Athlete With Down Syndrome Sues For Right To Compete
A 24-year-old with Down syndrome is suing in federal court after he was allegedly denied the opportunity to compete in the sport he loves due to his disability.
After training in mixed martial arts for more than four years, Garrett Holeve is looking to take his competition to the next level. However, the Cooper City, Fla. man says his efforts to move from exhibition matches to participating in amateur bouts have been thwarted because he has Down syndrome.
Holeve was scheduled to participate in a mixed martial arts match last August, but at the last minute the event was called off after the Florida Boxing Commission issued a cease and desist order.
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Holeve is now accusing state regulators and two sanctioning organizations — which administer amateur mixed martial arts competitions — of disability discrimination.
In a lawsuit filed this week in U.S. District Court for the Northern District of Florida, Holeve alleges that the World Fighting Organization backed off plans to sanction his 2013 fight under pressure from state regulators.
More recently, Holeve found a new promoter who requested that the International Sport Karate Association sanction a bout later this month, but the lawsuit contends that the company declined to do so indicating that Holeve could instead compete in an exhibition match where there would be no scoring and no winner.
“Anything I want to do is my decision, this my life and my choice is to fight MMA,” Holeve said. “I have trained hard for years and deserve a regular MMA fight.”
Holeve’s case is drawing national attention. An online petition calling on regulators and sanctioning bodies to let him fight competitively has garnered more than 2,900 signatures.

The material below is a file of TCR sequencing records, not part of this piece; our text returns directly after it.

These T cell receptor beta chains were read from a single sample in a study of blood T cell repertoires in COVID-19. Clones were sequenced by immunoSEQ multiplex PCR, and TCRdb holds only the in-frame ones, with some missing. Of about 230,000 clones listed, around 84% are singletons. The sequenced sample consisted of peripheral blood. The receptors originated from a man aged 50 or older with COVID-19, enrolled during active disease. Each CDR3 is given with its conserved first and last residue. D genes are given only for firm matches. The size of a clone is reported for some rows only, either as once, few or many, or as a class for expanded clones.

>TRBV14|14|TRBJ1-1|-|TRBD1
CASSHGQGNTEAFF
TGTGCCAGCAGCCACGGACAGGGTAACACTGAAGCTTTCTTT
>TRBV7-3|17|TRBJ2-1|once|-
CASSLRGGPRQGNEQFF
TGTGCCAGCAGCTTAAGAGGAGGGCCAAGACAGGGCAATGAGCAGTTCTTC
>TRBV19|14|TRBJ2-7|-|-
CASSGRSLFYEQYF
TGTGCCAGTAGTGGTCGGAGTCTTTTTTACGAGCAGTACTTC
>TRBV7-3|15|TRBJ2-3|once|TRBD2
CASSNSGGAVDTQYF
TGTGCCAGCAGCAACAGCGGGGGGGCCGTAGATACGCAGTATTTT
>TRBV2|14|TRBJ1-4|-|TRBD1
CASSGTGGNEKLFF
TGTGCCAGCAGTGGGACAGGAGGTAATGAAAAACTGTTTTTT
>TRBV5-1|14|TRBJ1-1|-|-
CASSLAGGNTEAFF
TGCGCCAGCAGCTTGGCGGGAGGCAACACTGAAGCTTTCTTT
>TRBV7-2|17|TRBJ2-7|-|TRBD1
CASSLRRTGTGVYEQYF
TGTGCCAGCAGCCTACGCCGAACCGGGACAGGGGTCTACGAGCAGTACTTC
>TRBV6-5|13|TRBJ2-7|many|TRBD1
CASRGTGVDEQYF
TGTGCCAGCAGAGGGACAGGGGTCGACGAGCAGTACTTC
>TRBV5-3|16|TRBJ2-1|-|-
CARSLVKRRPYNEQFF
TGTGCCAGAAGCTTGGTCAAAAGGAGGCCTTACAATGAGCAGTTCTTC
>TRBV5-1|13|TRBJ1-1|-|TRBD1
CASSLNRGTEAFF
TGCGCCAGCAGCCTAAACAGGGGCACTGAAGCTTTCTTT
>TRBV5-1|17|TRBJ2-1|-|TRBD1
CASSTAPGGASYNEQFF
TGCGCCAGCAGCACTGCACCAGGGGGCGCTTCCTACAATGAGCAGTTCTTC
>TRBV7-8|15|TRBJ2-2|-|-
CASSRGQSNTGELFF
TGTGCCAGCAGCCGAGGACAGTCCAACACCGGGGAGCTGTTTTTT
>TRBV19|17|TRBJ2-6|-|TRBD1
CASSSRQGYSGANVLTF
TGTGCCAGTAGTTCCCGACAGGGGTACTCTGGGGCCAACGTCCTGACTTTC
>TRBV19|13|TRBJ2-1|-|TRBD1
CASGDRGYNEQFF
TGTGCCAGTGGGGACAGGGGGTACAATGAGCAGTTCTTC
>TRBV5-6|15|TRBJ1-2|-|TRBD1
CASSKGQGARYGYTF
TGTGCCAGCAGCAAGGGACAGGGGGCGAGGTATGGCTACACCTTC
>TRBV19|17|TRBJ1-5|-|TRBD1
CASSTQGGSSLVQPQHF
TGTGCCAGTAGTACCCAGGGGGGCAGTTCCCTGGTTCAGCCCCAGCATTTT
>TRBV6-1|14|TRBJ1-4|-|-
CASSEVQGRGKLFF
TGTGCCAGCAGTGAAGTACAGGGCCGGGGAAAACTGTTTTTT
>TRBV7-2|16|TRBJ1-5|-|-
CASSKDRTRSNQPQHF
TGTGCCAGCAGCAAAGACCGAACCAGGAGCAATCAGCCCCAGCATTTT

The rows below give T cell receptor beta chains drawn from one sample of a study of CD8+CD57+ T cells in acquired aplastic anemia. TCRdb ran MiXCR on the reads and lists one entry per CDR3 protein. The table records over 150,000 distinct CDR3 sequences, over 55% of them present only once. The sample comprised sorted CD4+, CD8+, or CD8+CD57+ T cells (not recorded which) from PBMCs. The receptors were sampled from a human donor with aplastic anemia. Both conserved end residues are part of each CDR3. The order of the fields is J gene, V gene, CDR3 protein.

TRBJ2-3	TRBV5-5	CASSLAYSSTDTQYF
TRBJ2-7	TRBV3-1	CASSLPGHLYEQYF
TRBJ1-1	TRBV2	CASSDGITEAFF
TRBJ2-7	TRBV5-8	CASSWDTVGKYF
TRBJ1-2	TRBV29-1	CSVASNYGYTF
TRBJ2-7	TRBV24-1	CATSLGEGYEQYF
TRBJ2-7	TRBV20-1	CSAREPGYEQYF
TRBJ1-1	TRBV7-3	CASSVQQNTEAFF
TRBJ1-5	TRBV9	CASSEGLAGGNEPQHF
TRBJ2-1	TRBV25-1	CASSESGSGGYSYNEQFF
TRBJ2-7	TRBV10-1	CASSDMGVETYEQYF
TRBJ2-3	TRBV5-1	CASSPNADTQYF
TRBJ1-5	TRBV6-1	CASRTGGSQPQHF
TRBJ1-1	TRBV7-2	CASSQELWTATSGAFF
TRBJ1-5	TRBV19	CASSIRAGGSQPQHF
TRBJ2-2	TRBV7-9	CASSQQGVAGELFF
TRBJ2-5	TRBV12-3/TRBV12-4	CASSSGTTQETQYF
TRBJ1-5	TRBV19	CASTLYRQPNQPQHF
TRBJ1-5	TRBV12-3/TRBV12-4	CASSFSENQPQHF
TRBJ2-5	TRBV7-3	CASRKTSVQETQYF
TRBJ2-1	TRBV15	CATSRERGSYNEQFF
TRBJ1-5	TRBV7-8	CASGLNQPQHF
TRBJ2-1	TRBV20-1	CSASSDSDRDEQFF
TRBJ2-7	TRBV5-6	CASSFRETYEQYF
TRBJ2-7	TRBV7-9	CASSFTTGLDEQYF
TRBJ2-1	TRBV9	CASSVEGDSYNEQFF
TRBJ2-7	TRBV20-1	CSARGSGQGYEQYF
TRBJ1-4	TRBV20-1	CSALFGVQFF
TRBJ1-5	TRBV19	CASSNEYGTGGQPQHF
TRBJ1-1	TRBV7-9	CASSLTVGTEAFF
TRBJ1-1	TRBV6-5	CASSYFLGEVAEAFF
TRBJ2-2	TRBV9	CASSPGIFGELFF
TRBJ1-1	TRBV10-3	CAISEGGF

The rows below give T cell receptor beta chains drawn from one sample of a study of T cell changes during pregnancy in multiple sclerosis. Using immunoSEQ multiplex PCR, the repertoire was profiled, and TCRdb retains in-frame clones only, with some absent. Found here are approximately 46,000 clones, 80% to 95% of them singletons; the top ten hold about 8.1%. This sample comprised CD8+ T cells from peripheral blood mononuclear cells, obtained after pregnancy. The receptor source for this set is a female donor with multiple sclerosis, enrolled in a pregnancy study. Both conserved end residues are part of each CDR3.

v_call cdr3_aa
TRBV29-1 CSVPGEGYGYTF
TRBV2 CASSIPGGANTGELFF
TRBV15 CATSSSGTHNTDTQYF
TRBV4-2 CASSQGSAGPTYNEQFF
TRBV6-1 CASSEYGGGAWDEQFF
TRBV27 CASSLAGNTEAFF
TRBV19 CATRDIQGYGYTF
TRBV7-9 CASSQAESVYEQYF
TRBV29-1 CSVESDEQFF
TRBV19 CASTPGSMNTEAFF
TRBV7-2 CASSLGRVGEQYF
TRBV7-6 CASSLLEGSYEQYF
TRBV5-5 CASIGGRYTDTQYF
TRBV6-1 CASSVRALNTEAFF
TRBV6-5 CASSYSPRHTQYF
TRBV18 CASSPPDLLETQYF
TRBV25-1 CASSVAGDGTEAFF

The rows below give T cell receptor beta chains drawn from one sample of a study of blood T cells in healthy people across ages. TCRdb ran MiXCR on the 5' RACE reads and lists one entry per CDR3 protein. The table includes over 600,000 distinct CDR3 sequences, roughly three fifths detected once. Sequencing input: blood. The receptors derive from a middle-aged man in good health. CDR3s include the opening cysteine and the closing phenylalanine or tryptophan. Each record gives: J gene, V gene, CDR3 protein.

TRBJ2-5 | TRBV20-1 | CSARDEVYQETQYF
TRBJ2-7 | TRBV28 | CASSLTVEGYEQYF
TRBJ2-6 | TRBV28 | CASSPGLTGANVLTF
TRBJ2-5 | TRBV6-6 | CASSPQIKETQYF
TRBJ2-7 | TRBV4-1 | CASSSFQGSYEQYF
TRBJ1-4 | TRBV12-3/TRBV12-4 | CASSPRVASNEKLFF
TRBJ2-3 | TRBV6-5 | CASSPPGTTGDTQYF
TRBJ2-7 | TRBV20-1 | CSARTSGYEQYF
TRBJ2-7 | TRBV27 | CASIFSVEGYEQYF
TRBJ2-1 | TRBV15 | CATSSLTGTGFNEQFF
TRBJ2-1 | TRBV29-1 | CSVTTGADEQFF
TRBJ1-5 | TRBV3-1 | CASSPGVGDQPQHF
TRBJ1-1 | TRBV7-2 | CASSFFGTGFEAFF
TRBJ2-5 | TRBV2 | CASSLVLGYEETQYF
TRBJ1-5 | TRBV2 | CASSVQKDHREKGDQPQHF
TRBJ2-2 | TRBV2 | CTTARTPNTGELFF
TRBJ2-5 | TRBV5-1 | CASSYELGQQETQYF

“We are concerned that Garrett is being discriminated against based on his disability, in this case Down syndrome,” said Sara Hart Weir of the National Down Syndrome Society which is backing Holeve in his legal fight. “What Garrett is asking for is full inclusion and full participation in the sport of his choosing and we stand behind Garrett and his family as they fight to ensure Garrett can achieve his own hopes, dreams and aspirations.”
For their part, however, the Florida Department of Business and Professional Regulation, which includes the Florida Boxing Commission, “disagrees with the allegations,” said agency spokeswoman Tajiana Ancora-Brown.
The agency intervened in the event Holeve was scheduled to participate in solely because it was unsanctioned, she indicated.
“As a regulatory agency, we take any occurrences of unsanctioned bouts very seriously. Upon becoming aware of the unsanctioned bout, we quickly took action,” Ancora-Brown wrote in an email to Disability Scoop. “The issuance of the cease and desist notice as a result of an unsanctioned bout was not related to individual participants.”